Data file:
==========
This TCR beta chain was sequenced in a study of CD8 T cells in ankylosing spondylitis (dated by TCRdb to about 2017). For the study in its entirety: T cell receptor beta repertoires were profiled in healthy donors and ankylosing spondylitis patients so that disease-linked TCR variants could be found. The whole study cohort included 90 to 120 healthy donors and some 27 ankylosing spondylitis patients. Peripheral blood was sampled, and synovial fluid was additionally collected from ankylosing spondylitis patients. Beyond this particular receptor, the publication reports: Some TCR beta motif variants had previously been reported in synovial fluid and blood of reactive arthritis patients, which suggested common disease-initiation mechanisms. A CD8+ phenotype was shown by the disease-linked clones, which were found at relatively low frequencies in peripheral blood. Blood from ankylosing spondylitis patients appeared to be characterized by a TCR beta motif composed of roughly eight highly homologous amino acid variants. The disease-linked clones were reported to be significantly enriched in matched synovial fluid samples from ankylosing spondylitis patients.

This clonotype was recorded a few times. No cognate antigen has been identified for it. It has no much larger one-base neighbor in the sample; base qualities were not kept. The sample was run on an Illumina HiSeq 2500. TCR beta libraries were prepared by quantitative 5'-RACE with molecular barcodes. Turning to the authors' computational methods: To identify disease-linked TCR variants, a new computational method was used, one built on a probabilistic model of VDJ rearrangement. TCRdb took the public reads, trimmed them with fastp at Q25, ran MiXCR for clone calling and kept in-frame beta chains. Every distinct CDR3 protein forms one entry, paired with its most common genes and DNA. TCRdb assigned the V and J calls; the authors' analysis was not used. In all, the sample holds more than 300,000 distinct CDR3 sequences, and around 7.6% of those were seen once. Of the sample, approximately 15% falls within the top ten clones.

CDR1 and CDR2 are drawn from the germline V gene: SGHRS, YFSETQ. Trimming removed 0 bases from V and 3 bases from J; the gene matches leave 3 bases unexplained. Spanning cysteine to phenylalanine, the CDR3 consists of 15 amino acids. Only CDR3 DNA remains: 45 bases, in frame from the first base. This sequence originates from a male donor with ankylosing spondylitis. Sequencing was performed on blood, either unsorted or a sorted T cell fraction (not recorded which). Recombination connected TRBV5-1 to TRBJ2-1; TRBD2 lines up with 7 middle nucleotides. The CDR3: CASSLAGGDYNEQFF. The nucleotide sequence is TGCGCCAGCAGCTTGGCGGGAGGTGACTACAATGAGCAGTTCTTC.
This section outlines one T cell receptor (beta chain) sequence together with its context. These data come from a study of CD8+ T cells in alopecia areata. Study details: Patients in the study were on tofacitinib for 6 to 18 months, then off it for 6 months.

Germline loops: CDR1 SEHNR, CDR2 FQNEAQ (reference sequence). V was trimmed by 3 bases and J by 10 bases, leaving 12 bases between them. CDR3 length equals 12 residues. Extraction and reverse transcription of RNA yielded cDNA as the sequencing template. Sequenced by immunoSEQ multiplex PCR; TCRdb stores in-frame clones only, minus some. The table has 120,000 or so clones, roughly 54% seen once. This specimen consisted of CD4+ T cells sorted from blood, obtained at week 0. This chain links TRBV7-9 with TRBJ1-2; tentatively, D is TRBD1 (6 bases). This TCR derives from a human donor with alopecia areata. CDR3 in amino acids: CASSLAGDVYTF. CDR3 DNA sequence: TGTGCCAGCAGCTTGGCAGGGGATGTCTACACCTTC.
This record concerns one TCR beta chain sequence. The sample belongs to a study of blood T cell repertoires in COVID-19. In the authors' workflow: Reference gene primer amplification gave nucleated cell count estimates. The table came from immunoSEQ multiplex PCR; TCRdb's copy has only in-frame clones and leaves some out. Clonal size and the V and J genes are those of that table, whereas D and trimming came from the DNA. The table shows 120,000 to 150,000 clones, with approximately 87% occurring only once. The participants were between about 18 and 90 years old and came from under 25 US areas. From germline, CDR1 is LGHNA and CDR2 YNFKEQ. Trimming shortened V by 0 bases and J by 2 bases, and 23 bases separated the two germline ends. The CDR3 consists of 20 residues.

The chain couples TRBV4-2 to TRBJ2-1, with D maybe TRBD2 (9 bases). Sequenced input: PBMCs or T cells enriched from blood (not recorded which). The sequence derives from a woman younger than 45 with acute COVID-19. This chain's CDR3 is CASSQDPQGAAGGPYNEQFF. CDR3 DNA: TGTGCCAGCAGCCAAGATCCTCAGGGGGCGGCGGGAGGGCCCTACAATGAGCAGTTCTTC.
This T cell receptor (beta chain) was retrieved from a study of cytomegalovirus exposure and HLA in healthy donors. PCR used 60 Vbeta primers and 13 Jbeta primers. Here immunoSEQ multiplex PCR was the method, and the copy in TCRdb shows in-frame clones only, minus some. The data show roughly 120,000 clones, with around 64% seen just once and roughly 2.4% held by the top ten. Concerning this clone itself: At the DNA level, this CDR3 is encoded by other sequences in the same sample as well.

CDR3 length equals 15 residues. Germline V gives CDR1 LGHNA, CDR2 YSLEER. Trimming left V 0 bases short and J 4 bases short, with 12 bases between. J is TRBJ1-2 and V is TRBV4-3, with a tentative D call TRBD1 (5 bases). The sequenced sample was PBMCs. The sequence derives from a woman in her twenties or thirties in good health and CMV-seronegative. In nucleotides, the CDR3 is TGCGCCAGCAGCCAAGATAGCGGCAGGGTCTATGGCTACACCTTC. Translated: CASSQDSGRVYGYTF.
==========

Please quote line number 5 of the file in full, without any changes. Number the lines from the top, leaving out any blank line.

Germline loops: CDR1 SEHNR, CDR2 FQNEAQ (reference sequence). V was trimmed by 3 bases and J by 10 bases, leaving 12 bases between them. CDR3 length equals 12 residues. Extraction and reverse transcription of RNA yielded cDNA as the sequencing template. Sequenced by immunoSEQ multiplex PCR; TCRdb stores in-frame clones only, minus some. The table has 120,000 or so clones, roughly 54% seen once. This specimen consisted of CD4+ T cells sorted from blood, obtained at week 0. This chain links TRBV7-9 with TRBJ1-2; tentatively, D is TRBD1 (6 bases). This TCR derives from a human donor with alopecia areata. CDR3 in amino acids: CASSLAGDVYTF. CDR3 DNA sequence: TGTGCCAGCAGCTTGGCAGGGGATGTCTACACCTTC.